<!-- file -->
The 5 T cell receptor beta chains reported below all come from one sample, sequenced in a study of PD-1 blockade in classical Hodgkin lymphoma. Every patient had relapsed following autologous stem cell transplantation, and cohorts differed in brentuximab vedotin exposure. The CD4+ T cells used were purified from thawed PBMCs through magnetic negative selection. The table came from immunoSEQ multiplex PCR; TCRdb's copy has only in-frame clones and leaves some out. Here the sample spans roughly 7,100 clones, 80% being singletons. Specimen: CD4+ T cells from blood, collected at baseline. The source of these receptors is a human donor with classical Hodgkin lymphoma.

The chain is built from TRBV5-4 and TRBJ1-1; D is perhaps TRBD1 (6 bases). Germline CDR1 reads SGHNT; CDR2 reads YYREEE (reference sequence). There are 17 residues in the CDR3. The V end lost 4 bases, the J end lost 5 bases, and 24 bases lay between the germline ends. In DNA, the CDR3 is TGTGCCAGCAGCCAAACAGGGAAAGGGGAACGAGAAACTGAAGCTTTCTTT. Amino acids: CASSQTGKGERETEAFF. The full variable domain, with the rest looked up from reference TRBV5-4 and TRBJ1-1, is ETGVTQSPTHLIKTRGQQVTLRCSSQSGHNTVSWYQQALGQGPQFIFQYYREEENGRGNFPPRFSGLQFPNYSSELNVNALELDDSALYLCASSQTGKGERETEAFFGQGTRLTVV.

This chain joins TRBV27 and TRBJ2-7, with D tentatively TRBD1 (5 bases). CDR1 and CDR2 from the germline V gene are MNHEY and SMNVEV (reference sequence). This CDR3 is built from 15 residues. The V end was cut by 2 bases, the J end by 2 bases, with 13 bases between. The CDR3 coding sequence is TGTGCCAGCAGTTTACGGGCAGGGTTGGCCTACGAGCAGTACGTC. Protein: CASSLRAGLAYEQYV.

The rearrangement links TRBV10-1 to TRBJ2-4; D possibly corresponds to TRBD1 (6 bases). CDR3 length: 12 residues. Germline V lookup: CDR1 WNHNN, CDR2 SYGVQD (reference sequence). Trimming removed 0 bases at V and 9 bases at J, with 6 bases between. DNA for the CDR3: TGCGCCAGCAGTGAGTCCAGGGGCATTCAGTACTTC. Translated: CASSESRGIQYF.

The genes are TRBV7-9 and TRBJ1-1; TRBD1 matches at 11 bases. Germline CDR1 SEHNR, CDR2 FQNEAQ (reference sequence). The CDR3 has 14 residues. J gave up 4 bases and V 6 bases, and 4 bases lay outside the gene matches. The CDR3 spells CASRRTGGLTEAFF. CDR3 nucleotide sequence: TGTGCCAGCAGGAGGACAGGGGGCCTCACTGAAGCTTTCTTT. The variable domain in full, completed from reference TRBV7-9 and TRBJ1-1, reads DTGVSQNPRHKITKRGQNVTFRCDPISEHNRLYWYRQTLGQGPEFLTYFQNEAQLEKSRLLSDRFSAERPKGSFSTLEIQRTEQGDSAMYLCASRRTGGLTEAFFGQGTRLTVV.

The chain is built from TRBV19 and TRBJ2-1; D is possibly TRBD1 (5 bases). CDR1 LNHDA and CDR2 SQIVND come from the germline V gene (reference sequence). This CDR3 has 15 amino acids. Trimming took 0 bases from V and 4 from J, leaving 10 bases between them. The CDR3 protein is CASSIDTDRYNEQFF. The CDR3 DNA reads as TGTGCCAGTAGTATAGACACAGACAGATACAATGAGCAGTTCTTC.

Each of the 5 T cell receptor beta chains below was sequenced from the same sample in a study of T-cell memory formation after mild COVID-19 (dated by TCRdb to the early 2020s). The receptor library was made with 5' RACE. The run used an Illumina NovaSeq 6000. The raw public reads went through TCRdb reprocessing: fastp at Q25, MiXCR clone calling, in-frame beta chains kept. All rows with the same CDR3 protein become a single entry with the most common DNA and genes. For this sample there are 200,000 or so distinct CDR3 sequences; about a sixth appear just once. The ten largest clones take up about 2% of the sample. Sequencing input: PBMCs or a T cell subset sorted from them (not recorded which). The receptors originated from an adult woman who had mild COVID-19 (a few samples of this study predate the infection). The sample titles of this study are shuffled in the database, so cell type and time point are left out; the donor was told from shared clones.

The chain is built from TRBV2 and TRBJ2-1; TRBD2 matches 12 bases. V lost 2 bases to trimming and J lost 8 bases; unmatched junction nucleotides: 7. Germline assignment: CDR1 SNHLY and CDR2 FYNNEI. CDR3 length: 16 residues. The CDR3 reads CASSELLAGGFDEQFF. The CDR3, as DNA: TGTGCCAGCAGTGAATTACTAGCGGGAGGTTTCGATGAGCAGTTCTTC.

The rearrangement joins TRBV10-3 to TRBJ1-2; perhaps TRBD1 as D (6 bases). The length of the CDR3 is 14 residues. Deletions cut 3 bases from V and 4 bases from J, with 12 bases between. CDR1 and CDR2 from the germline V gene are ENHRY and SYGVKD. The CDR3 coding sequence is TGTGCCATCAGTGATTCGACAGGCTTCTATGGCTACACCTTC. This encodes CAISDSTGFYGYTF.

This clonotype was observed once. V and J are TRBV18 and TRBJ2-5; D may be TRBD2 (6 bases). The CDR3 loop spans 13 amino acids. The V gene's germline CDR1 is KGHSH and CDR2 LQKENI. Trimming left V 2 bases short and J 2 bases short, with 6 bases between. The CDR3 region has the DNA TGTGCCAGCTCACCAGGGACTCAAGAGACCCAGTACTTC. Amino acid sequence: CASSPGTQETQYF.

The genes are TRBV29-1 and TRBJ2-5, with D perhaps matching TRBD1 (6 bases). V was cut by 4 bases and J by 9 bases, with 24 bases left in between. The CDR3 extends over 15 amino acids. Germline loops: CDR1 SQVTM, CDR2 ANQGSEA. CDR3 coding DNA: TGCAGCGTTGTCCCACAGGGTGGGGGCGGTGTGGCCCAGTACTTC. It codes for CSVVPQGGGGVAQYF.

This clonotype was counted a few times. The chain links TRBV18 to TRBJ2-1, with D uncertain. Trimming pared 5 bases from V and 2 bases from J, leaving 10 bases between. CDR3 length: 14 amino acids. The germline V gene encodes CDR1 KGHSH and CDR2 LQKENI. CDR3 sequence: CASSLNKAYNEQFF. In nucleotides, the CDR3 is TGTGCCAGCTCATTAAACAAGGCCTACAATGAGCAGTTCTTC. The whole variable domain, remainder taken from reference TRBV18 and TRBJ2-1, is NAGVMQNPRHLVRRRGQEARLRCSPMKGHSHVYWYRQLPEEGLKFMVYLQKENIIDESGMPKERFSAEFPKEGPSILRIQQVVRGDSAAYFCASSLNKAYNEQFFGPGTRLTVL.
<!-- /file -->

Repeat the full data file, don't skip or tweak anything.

The 5 T cell receptor beta chains reported below all come from one sample, sequenced in a study of PD-1 blockade in classical Hodgkin lymphoma. Every patient had relapsed following autologous stem cell transplantation, and cohorts differed in brentuximab vedotin exposure. The CD4+ T cells used were purified from thawed PBMCs through magnetic negative selection. The table came from immunoSEQ multiplex PCR; TCRdb's copy has only in-frame clones and leaves some out. Here the sample spans roughly 7,100 clones, 80% being singletons. Specimen: CD4+ T cells from blood, collected at baseline. The source of these receptors is a human donor with classical Hodgkin lymphoma.

The chain is built from TRBV5-4 and TRBJ1-1; D is perhaps TRBD1 (6 bases). Germline CDR1 reads SGHNT; CDR2 reads YYREEE (reference sequence). There are 17 residues in the CDR3. The V end lost 4 bases, the J end lost 5 bases, and 24 bases lay between the germline ends. In DNA, the CDR3 is TGTGCCAGCAGCCAAACAGGGAAAGGGGAACGAGAAACTGAAGCTTTCTTT. Amino acids: CASSQTGKGERETEAFF. The full variable domain, with the rest looked up from reference TRBV5-4 and TRBJ1-1, is ETGVTQSPTHLIKTRGQQVTLRCSSQSGHNTVSWYQQALGQGPQFIFQYYREEENGRGNFPPRFSGLQFPNYSSELNVNALELDDSALYLCASSQTGKGERETEAFFGQGTRLTVV.

This chain joins TRBV27 and TRBJ2-7, with D tentatively TRBD1 (5 bases). CDR1 and CDR2 from the germline V gene are MNHEY and SMNVEV (reference sequence). This CDR3 is built from 15 residues. The V end was cut by 2 bases, the J end by 2 bases, with 13 bases between. The CDR3 coding sequence is TGTGCCAGCAGTTTACGGGCAGGGTTGGCCTACGAGCAGTACGTC. Protein: CASSLRAGLAYEQYV.

The rearrangement links TRBV10-1 to TRBJ2-4; D possibly corresponds to TRBD1 (6 bases). CDR3 length: 12 residues. Germline V lookup: CDR1 WNHNN, CDR2 SYGVQD (reference sequence). Trimming removed 0 bases at V and 9 bases at J, with 6 bases between. DNA for the CDR3: TGCGCCAGCAGTGAGTCCAGGGGCATTCAGTACTTC. Translated: CASSESRGIQYF.

The genes are TRBV7-9 and TRBJ1-1; TRBD1 matches at 11 bases. Germline CDR1 SEHNR, CDR2 FQNEAQ (reference sequence). The CDR3 has 14 residues. J gave up 4 bases and V 6 bases, and 4 bases lay outside the gene matches. The CDR3 spells CASRRTGGLTEAFF. CDR3 nucleotide sequence: TGTGCCAGCAGGAGGACAGGGGGCCTCACTGAAGCTTTCTTT. The variable domain in full, completed from reference TRBV7-9 and TRBJ1-1, reads DTGVSQNPRHKITKRGQNVTFRCDPISEHNRLYWYRQTLGQGPEFLTYFQNEAQLEKSRLLSDRFSAERPKGSFSTLEIQRTEQGDSAMYLCASRRTGGLTEAFFGQGTRLTVV.

The chain is built from TRBV19 and TRBJ2-1; D is possibly TRBD1 (5 bases). CDR1 LNHDA and CDR2 SQIVND come from the germline V gene (reference sequence). This CDR3 has 15 amino acids. Trimming took 0 bases from V and 4 from J, leaving 10 bases between them. The CDR3 protein is CASSIDTDRYNEQFF. The CDR3 DNA reads as TGTGCCAGTAGTATAGACACAGACAGATACAATGAGCAGTTCTTC.

Each of the 5 T cell receptor beta chains below was sequenced from the same sample in a study of T-cell memory formation after mild COVID-19 (dated by TCRdb to the early 2020s). The receptor library was made with 5' RACE. The run used an Illumina NovaSeq 6000. The raw public reads went through TCRdb reprocessing: fastp at Q25, MiXCR clone calling, in-frame beta chains kept. All rows with the same CDR3 protein become a single entry with the most common DNA and genes. For this sample there are 200,000 or so distinct CDR3 sequences; about a sixth appear just once. The ten largest clones take up about 2% of the sample. Sequencing input: PBMCs or a T cell subset sorted from them (not recorded which). The receptors originated from an adult woman who had mild COVID-19 (a few samples of this study predate the infection). The sample titles of this study are shuffled in the database, so cell type and time point are left out; the donor was told from shared clones.

The chain is built from TRBV2 and TRBJ2-1; TRBD2 matches 12 bases. V lost 2 bases to trimming and J lost 8 bases; unmatched junction nucleotides: 7. Germline assignment: CDR1 SNHLY and CDR2 FYNNEI. CDR3 length: 16 residues. The CDR3 reads CASSELLAGGFDEQFF. The CDR3, as DNA: TGTGCCAGCAGTGAATTACTAGCGGGAGGTTTCGATGAGCAGTTCTTC.

The rearrangement joins TRBV10-3 to TRBJ1-2; perhaps TRBD1 as D (6 bases). The length of the CDR3 is 14 residues. Deletions cut 3 bases from V and 4 bases from J, with 12 bases between. CDR1 and CDR2 from the germline V gene are ENHRY and SYGVKD. The CDR3 coding sequence is TGTGCCATCAGTGATTCGACAGGCTTCTATGGCTACACCTTC. This encodes CAISDSTGFYGYTF.

This clonotype was observed once. V and J are TRBV18 and TRBJ2-5; D may be TRBD2 (6 bases). The CDR3 loop spans 13 amino acids. The V gene's germline CDR1 is KGHSH and CDR2 LQKENI. Trimming left V 2 bases short and J 2 bases short, with 6 bases between. The CDR3 region has the DNA TGTGCCAGCTCACCAGGGACTCAAGAGACCCAGTACTTC. Amino acid sequence: CASSPGTQETQYF.

The genes are TRBV29-1 and TRBJ2-5, with D perhaps matching TRBD1 (6 bases). V was cut by 4 bases and J by 9 bases, with 24 bases left in between. The CDR3 extends over 15 amino acids. Germline loops: CDR1 SQVTM, CDR2 ANQGSEA. CDR3 coding DNA: TGCAGCGTTGTCCCACAGGGTGGGGGCGGTGTGGCCCAGTACTTC. It codes for CSVVPQGGGGVAQYF.

This clonotype was counted a few times. The chain links TRBV18 to TRBJ2-1, with D uncertain. Trimming pared 5 bases from V and 2 bases from J, leaving 10 bases between. CDR3 length: 14 amino acids. The germline V gene encodes CDR1 KGHSH and CDR2 LQKENI. CDR3 sequence: CASSLNKAYNEQFF. In nucleotides, the CDR3 is TGTGCCAGCTCATTAAACAAGGCCTACAATGAGCAGTTCTTC. The whole variable domain, remainder taken from reference TRBV18 and TRBJ2-1, is NAGVMQNPRHLVRRRGQEARLRCSPMKGHSHVYWYRQLPEEGLKFMVYLQKENIIDESGMPKERFSAEFPKEGPSILRIQQVVRGDSAAYFCASSLNKAYNEQFFGPGTRLTVL.